FRIDAY, April 19, 2024

Equal Marriage Bill wins 147 Senate votes in first reading

Equal Marriage Bill wins 147 Senate votes in first reading

The Equal Marriage Bill sailed through the first reading in the Senate with 147 votes in favour, four against and seven abstentions.

The 158 senators attending also agreed to set up a 27-member committee to study the bill, which allows people of all genders to marry legally. The panel is expected to come up with suggestions in seven days before the bill goes into its second and third readings.

Once the bill passes through three readings in the Senate, it will obtain royal endorsement before being enacted.

Equal Marriage Bill wins 147 Senate votes in first reading

Senator Seri Suwanphanon was the first to take the floor during the deliberation on Tuesday and pointed out that equality issues have been covered in several versions of the Constitution. However, he said, gender diversity has yet to be fully accepted and protected by law.

“It’s time we accepted [gender-diverse] people and found ways of making them part of our society,” he said. “Several parties want this law to be implemented, but we will consider it based on logic, not public trends.”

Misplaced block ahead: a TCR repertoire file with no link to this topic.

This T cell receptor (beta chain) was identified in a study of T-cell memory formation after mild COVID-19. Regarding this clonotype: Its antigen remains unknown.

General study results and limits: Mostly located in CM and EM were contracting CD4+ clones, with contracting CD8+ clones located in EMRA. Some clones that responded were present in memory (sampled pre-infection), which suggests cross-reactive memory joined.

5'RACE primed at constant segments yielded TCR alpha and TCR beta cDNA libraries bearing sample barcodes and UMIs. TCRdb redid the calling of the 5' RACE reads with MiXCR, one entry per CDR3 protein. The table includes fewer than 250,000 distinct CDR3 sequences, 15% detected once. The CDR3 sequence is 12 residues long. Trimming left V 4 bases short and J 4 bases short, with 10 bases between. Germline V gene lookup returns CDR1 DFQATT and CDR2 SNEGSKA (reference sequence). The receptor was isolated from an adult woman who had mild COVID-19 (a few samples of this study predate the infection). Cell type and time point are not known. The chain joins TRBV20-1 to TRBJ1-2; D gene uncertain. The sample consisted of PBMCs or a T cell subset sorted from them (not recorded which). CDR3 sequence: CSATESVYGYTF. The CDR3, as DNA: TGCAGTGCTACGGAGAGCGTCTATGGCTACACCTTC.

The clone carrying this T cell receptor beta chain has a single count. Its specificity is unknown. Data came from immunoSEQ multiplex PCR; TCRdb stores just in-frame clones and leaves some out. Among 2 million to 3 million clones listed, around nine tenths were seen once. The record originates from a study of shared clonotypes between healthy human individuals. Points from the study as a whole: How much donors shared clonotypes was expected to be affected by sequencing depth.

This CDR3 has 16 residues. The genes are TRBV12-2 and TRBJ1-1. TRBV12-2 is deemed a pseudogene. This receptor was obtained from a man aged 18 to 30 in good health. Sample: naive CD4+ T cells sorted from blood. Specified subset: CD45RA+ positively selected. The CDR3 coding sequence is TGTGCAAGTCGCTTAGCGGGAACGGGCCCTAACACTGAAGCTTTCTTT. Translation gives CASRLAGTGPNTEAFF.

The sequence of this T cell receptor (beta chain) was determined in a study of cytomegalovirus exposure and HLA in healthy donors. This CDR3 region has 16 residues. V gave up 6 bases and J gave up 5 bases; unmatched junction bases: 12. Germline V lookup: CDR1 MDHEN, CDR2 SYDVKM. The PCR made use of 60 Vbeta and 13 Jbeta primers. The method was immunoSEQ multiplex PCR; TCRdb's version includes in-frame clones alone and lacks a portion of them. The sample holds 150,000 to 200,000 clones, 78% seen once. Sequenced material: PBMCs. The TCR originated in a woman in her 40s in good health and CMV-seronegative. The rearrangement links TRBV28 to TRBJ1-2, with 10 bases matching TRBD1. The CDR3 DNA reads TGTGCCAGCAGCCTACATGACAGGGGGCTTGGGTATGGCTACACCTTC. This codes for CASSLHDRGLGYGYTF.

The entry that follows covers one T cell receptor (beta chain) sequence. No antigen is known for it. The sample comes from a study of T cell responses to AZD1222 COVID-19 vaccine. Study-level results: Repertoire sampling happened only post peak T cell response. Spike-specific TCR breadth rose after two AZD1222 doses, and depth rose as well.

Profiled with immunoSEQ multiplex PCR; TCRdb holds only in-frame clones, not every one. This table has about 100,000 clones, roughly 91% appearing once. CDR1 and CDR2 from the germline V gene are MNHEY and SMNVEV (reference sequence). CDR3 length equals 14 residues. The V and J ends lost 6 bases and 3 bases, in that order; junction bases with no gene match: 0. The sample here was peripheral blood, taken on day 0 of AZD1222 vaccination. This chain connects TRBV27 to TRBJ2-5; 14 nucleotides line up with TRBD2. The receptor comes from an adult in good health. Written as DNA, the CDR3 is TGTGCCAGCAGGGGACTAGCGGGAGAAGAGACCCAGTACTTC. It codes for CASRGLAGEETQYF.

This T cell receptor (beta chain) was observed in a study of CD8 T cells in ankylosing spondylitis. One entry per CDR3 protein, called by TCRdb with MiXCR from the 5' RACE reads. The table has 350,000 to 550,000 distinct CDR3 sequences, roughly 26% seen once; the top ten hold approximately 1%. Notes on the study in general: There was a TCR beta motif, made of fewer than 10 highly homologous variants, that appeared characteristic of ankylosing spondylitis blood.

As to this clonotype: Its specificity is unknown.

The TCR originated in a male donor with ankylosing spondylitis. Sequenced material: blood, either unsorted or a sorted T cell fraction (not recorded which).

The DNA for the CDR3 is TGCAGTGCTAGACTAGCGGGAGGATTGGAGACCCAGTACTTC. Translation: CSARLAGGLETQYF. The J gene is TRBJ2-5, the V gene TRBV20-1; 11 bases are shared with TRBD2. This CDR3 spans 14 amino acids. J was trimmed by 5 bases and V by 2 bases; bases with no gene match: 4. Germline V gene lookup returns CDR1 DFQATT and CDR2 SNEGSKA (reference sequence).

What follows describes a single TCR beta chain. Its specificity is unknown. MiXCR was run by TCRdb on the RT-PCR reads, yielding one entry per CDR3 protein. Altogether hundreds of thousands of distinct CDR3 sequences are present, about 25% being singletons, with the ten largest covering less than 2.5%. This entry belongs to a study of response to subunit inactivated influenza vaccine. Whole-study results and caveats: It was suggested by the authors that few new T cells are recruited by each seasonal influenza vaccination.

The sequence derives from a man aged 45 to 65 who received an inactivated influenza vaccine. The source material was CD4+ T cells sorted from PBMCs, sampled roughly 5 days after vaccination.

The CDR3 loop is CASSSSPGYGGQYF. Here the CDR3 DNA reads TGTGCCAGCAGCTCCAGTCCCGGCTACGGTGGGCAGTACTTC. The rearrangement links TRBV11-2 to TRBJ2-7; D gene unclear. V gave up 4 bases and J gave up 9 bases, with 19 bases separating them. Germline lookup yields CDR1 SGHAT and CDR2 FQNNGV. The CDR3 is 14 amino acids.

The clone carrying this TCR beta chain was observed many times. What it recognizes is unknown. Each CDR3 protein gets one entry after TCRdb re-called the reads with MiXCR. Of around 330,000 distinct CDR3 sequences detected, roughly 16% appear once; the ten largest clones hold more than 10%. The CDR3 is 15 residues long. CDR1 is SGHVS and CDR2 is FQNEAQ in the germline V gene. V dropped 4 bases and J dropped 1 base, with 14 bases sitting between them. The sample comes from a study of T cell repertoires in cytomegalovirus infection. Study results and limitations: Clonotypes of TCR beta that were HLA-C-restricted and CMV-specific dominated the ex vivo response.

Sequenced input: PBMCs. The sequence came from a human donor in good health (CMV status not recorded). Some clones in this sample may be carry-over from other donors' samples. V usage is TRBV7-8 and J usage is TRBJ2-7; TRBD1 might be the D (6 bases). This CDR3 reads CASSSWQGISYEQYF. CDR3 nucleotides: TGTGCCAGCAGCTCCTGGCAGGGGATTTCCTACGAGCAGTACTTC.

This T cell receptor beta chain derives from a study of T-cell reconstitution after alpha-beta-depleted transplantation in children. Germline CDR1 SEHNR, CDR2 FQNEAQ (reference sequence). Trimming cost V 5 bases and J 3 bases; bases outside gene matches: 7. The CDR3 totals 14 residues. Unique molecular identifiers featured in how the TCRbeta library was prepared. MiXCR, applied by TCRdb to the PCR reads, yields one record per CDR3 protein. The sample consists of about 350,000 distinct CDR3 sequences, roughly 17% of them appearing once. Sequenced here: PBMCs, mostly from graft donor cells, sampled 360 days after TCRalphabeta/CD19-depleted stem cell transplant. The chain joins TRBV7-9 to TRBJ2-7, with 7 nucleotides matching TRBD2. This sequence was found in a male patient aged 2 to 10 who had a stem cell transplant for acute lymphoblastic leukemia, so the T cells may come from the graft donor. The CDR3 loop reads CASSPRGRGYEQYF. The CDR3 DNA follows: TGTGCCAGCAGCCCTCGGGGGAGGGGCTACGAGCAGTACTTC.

Seri also called on fellow senators to devise measures to prevent social problems that might be caused by same-sex marriages, such as premature divorces.

After the voting was completed, Senator Pol Lt-General Sanit Mahathavorn proposed that the legal age for marriage under the bill be raised to 20 to prevent problems such as child abuse and sexual harassment.

He also asked fellow senators to allow the law to go into effect immediately after royal approval instead of waiting 180 days, as several same-sex couples are waiting eagerly to register their union under this law.

On March 27, as many as 399 members of Parliament voted in favour of the Equal Marriage Bill in the second and third readings, with 10 dissenting, two not voting and three abstaining.

This overwhelming support prompted opposition leader Move Forward Party, which had proposed the bill, to call it a victory for the LGBTQI+ community in Thailand and across the world.

If the law is enacted, it will make Thailand the first ASEAN nation and the third Asian nation, following Taiwan and Nepal, to recognise same-sex marriages.